guy

My newfound sense of purpose gave me the courage to bite the bullet and send my first message, something I equated to walking up to a guy at a bar. Really, was there any difference between me approaching a stranger at my local watering hole and sending a message through a social forum? No, I told myself, there wasn’t. Plus, if he immediately rejects you or doesn’t respond, you don’t have to slink away in front of his friends and a bunch of random strangers. I typed out my short message and hit “send” before I lost my resolve. Then it was time to sit back and wait…

A day later, as I was checking my email, a notification message from the site popped up. The mysterious “Brad” had responded to my message. Thrilled that my first foray into online dating had resulted in at least a consensual message, I clicked open my email and read his brief message which was punctuated with tons of questions. What did I do? How did I like NC? Where all have I traveled to? I eagerly replied, answering each question in depth, wanting to give him the fullest version of myself. I hit “send” again and felt a sense of hope. Hope in my newfound freedom. Hope in this conversation with a stranger. Hope in myself.

We officially had our first date at a minor league baseball game, way better than the coffee date that was originally planned. He changed it last minute due to my love for the sport. We laughed. We ate hot dogs. We danced and sang to “Take Me Out to the Ball Game.” We stood next to my car, and he pointed out the stars to me.  Then we went on a second date. Then we had lunch. And then… and then… The days turned into weeks. The weeks turned in to months. He met my friends. I met his. Then he met my family. And then I met his. We started speaking about the future, marriage, kids, family, all the things you plan for in your head when you’re with someone you love. And every time we talked about it, every time he got nervous thinking about the future, I’d tell him the same thing: “I’ll marry you tomorrow, and I’ll marry you 10 years from now.”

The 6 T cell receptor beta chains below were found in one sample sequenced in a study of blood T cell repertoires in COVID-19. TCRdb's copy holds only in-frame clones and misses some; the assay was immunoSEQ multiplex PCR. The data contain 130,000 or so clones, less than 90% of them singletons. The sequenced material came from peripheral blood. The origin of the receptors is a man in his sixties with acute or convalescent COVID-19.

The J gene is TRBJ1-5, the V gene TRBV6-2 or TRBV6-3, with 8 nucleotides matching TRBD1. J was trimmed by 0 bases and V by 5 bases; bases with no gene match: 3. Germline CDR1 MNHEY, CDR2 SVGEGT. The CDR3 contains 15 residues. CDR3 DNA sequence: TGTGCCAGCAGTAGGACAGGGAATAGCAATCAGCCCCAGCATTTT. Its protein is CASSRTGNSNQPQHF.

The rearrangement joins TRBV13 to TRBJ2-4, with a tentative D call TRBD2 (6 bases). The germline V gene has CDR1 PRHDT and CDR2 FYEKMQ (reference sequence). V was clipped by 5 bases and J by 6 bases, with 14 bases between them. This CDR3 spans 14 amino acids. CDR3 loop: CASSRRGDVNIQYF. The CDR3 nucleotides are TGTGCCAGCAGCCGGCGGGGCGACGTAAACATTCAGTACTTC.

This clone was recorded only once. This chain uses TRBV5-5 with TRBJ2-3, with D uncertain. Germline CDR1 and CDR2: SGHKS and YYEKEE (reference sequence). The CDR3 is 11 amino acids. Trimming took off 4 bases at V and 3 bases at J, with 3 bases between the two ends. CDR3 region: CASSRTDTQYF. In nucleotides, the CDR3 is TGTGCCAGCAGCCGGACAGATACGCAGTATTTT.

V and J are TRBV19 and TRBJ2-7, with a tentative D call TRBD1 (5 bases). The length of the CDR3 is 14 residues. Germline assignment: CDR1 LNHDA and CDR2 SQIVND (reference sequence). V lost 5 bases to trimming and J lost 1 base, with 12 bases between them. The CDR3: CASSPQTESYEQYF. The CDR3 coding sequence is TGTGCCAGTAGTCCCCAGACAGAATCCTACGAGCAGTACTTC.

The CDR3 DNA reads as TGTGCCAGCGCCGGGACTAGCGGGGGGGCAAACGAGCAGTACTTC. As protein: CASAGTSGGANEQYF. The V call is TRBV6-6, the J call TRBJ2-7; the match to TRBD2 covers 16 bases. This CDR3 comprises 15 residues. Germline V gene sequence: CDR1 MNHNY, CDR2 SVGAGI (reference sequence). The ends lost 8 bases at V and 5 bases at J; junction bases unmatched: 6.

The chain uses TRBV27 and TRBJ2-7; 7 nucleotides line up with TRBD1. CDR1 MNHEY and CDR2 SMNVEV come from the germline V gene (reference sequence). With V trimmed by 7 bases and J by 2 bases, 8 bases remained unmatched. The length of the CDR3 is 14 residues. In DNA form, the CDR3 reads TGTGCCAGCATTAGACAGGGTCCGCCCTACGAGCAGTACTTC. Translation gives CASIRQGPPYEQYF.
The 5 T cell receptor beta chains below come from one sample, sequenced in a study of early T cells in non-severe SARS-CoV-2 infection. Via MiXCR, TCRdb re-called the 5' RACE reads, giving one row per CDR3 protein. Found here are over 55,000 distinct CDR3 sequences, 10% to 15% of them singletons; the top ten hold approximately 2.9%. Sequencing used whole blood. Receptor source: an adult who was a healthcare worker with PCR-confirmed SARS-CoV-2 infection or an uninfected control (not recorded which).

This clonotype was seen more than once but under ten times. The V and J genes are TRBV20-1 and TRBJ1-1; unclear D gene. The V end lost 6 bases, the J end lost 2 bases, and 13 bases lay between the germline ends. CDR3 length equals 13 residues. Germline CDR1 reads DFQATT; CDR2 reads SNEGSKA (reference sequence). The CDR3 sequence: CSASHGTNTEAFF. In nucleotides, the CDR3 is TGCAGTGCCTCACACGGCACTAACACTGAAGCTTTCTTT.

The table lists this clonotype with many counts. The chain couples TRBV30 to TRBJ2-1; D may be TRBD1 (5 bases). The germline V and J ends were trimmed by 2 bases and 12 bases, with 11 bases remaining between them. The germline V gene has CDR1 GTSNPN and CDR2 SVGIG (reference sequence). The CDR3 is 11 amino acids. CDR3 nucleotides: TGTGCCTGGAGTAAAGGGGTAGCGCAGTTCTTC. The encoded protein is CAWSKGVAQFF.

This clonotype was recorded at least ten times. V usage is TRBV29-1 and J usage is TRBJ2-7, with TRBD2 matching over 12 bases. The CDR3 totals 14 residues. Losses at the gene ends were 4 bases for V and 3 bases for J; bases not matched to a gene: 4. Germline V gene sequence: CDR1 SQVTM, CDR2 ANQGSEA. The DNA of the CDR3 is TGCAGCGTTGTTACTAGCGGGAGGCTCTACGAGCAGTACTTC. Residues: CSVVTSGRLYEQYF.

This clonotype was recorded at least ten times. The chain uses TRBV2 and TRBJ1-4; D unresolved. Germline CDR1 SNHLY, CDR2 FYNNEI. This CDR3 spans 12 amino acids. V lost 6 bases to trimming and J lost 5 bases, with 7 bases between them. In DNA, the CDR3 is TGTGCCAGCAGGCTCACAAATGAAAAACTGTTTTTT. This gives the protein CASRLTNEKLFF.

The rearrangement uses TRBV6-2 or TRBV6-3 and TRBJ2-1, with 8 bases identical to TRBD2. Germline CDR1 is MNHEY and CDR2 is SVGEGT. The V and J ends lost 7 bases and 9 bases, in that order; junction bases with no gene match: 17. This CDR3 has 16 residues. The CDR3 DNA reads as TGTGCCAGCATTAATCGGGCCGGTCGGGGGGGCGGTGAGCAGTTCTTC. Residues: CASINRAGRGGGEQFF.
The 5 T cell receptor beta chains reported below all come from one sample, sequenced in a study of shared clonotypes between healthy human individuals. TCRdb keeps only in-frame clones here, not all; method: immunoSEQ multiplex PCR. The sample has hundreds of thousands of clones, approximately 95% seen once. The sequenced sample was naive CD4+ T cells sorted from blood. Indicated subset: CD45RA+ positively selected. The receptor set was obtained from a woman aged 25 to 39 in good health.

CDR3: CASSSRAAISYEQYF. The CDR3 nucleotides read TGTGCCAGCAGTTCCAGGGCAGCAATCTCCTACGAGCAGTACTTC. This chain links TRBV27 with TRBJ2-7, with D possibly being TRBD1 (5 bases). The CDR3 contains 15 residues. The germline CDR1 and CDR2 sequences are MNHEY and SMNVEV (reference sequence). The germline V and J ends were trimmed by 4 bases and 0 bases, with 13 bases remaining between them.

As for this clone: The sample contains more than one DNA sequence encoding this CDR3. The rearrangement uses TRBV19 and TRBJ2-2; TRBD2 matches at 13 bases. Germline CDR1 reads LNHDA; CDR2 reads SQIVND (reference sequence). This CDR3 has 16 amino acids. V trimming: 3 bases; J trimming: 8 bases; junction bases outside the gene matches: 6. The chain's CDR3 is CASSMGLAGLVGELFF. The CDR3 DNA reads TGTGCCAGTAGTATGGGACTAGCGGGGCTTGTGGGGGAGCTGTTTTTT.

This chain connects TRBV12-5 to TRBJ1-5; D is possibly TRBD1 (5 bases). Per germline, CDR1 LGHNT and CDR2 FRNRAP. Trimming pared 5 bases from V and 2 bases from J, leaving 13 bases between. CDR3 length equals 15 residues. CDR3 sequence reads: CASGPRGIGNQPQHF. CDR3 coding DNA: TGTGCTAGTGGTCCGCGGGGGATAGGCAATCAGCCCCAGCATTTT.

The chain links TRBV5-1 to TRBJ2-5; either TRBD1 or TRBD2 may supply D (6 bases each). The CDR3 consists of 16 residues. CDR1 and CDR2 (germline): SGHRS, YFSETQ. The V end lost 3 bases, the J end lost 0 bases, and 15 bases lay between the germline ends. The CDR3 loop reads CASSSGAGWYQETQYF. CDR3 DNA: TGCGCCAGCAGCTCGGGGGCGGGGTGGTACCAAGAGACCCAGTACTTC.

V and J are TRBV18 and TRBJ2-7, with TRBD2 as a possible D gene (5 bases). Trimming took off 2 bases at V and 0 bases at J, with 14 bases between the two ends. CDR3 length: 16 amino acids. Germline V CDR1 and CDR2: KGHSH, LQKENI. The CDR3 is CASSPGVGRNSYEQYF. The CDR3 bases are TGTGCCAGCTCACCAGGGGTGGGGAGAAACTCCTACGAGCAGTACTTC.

dancing

For the first time, I didn’t need a ring to define my relationship. I knew I had found the one, the guy who could make me laugh until I cried and who could cure my tears with laughter. So many people say, “I knew he was the one…” and I finally knew what they meant. It didn’t matter to me how long it would take. Our friends started asking about engagement, proposals, the possible future wedding. And as always, I’d tell him, “I’ll marry you tomorrow, and I’ll marry you 10 years from now.”

We celebrated Christmas. We celebrated New Years. We went dancing and cooked dinners for each other. Each and every day, I woke up feeling happy. He didn’t define me. He still doesn’t. I was finally in a place where I was comfortable with myself, and I found someone who loved me for me. All my faults and failures, he accepted. Through his loving me, showing me how someone else could view me, he allowed me to learn to love myself, and for this, I will be forever grateful to him.

proposal


People get cynical when it comes to online dating. I knew I was. For months after we started dating, people would ask, “So, how did you two meet?” and Brad and I would both exchange a look. I was the only one able to tell the story with a straight face because to both of us, it was still so ridiculous. We’re old-fashioned, and we met through the internet? But somehow, in this crazy mess of life, we found each other. In the end, the means of how we met don’t matter. Boy meets girl. Girl falls for guy. It’s a story as old as time.